Why am I learning this?
Even a casual acquaintance with twentieth- and twenty-first-century music reveals that tertian chords do not cover all the bases. Moreover, there are many tertian chords that you may not be familiar with. Just understanding different kinds of chords can mean the difference between a piece of music seeming random and seeming well-crafted and beautiful, in both performance and listening.

A chord is a group of notes sounding together (the evocative German term is Zusammenklang). Chords can be implied or actually heard, and they can occupy part or all of the texture. Chords with only two notes are generally called dyads rather than chords.

History and etymology

The term chord is derived from accord for agreement. The idea is that the notes in a chord should agree with each other; they should form a harmonic unit. The sound may be quite bracing, as long as the chord is somehow consistent with others in the piece and the style.

An old account of the history of Western music is that dissonance was progressively emancipated, starting with thirds in the Renaissance and progressing to sevenths through the common-practice period, etc. This story responds to the fact that our ears today are indeed far more capable of analyzing vertical tone relations than they were, say, a millennium ago. But the account is simplistic, because it assumes a linear evolution, when in fact different styles have developed contemporaneously, especially since the turn of the twentieth century, and these styles sometimes have different norms of consonance and dissonance or no notion of consonance and dissonance at all.

Specific chords

Chords can be categorized by their building blocks. A particular interval can be stacked, as with secundal, tertian, and quartal chords, and other notes or entire chords can be added to these stacks.

Secundal chords (tone clusters)

Secundal chords, commonly called tone clusters, are chords built in seconds. Tone clusters can have three or more notes. They can be diatonicchromatic, whole-toneor from some other scale:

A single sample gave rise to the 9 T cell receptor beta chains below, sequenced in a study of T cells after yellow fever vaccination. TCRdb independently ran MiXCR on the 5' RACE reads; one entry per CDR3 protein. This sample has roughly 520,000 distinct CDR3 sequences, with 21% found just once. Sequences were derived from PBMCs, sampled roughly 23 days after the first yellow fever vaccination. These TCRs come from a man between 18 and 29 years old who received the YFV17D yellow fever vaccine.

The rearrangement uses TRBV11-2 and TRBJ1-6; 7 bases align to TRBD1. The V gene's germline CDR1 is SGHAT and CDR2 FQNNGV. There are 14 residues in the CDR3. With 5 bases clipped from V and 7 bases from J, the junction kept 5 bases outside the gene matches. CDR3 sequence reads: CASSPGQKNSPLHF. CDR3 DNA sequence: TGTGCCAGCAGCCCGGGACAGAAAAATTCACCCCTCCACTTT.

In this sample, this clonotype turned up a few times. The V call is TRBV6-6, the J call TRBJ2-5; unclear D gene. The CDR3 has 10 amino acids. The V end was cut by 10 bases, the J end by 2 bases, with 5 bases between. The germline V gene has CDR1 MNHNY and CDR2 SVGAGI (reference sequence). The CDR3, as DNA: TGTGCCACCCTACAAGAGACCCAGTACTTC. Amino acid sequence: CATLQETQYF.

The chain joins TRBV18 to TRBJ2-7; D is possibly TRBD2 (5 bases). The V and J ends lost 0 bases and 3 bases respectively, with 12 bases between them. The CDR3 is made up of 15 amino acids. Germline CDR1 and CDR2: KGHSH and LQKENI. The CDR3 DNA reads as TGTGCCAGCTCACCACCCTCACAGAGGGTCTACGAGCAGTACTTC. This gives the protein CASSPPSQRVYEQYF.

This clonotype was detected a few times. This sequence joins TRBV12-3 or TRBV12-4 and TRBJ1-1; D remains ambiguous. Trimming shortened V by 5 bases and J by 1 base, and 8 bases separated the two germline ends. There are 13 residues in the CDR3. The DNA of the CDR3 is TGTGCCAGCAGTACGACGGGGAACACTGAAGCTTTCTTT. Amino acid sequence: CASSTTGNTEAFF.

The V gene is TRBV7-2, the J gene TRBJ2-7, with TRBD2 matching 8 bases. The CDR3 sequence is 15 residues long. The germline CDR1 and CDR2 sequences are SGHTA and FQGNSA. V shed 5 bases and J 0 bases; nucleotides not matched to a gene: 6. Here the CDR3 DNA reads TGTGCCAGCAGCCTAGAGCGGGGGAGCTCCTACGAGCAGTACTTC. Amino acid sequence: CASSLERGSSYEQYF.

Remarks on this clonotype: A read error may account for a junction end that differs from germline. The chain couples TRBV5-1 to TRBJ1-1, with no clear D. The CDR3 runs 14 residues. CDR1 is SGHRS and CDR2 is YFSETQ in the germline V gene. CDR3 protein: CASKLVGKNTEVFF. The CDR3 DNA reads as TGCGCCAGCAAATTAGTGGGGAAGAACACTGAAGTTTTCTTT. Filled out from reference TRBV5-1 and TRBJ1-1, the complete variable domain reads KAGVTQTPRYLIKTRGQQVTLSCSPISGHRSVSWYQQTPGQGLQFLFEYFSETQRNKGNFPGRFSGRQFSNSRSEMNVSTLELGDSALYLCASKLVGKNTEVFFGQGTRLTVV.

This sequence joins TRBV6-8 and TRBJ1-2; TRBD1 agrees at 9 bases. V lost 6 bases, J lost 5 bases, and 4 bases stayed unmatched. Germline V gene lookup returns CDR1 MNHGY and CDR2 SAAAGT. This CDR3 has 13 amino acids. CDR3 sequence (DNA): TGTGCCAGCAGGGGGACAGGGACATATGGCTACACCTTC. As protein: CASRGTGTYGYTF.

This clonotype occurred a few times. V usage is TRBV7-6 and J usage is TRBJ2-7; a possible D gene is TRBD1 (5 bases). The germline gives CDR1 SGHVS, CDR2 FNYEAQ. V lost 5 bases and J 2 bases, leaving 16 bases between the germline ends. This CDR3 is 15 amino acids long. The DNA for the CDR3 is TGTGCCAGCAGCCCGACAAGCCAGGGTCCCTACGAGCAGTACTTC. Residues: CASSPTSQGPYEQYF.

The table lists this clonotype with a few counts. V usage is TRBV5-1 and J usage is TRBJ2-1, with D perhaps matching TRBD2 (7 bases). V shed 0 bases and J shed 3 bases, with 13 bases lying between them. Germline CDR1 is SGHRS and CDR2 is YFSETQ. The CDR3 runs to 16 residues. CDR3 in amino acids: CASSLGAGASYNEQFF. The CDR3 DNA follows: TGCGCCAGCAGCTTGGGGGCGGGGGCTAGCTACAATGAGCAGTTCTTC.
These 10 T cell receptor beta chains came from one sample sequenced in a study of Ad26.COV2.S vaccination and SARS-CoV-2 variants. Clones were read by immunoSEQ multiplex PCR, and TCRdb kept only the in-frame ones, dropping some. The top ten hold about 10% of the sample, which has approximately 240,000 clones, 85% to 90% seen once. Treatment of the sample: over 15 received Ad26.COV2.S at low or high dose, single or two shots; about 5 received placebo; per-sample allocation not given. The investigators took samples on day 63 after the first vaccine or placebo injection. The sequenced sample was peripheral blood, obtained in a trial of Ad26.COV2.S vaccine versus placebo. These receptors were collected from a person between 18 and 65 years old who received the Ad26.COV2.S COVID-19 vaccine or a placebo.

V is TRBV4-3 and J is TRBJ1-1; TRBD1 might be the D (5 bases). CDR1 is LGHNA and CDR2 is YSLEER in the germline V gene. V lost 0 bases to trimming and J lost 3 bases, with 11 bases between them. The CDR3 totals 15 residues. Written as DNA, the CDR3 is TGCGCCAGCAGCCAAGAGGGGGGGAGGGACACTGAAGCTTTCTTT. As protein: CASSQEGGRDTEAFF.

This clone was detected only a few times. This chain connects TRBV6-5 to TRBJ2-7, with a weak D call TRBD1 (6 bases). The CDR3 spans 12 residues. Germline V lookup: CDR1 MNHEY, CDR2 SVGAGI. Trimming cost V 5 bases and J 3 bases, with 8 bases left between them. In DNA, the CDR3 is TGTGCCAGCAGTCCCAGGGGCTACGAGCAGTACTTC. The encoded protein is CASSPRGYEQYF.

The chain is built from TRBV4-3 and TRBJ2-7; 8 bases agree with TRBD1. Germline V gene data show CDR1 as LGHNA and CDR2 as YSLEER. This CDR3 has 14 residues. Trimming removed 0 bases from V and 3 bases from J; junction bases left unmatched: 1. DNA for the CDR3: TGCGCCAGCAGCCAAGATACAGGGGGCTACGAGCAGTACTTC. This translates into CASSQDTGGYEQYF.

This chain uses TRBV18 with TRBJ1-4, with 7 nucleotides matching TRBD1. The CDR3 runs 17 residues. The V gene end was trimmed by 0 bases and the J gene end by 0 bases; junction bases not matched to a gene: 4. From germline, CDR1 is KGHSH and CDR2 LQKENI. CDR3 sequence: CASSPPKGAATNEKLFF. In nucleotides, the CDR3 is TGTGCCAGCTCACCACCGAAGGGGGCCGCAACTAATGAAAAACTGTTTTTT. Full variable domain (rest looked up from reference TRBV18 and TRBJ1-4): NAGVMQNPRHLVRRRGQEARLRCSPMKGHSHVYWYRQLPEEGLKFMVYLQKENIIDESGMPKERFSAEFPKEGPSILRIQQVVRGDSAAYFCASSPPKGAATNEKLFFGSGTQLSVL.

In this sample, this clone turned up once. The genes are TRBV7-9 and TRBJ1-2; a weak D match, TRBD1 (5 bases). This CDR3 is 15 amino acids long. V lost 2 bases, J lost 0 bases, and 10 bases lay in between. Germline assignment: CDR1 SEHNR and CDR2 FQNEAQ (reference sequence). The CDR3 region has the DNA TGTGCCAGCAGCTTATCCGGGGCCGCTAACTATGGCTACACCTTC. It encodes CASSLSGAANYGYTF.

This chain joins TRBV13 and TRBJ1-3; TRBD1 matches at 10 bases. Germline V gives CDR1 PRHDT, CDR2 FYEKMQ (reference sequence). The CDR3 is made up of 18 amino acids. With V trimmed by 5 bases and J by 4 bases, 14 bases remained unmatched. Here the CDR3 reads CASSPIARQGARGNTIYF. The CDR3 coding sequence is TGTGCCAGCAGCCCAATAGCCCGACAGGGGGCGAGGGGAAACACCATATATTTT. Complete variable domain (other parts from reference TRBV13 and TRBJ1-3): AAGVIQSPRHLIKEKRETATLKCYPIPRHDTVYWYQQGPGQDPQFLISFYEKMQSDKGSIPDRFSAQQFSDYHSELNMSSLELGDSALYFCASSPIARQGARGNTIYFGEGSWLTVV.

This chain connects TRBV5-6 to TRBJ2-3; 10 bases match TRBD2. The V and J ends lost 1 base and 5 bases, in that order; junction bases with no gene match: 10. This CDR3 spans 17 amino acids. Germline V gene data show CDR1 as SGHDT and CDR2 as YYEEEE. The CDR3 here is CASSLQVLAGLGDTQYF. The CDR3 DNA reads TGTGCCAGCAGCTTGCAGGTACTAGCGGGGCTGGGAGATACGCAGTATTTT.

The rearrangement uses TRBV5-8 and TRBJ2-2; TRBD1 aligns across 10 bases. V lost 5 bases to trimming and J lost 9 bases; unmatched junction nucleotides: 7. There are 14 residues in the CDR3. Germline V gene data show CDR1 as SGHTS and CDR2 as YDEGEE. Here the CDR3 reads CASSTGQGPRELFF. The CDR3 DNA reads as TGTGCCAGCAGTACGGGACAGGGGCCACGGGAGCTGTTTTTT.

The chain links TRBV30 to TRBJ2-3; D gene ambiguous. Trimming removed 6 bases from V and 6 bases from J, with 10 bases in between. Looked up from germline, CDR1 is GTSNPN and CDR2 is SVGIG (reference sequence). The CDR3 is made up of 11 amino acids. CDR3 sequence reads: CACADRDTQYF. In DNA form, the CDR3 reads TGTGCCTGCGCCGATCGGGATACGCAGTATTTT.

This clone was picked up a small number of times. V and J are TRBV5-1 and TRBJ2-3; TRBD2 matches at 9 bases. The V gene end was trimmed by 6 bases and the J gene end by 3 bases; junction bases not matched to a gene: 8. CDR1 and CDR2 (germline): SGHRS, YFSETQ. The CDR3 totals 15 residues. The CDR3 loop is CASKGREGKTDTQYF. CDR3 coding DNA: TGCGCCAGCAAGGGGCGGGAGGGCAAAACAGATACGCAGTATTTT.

They can appear in different positions and voicings, but they can easily thereby seem like other kinds of chords:

Example: Kraftwerk, “Megaherz,” from Kraftwerk (1970): Wavering tone clusters with organ and tape loops.

Example: Henry Cowell, “Antinomy,” no. 4 of Five Encores to Dynamic Motion (ca. 1917), conclusion: Best. Clusters. Ever. Despite the raucous sound, these tone clusters require tremendous skill to pull off. Note that the tone clusters marked with a natural sign use all white keys; the rest are chromatic.

Tertian chords

Tertian chords are chords built in thirds. Tertian chords can be triads or seventh chords, or they can be extended chords: ninth, eleventh, or thirteenth chords. The most common tertian chords, which use a diatonic, acoustic, or symmetrical scaleare as follows:


You can label augmented-sixth chords enharmonically as dominant seventh chords in root position, or as dominants with a missing root:



Quartal chords (fourth chords)

Quartal chords, commonly known as fourth chords, are chords built in fourths. Fourth chords can have three or more notes. Normally all the fourths are perfect. Altered fourth chords include augmented or (less commonly) diminished fourths:

Like tone clusters, fourth chords can appear in different voicings and positions, but they can easily thereby seem like other kinds of chords. Even without revoicing, a four-note fourth chord is identical with a minor seventh chord with an added fourth:

Note that a five-note quartal chord makes up a pentatonic collection, a seven-note quartal chord makes up a diatonic collectionand a twelve-note quartal chord makes up the chromatic  collection: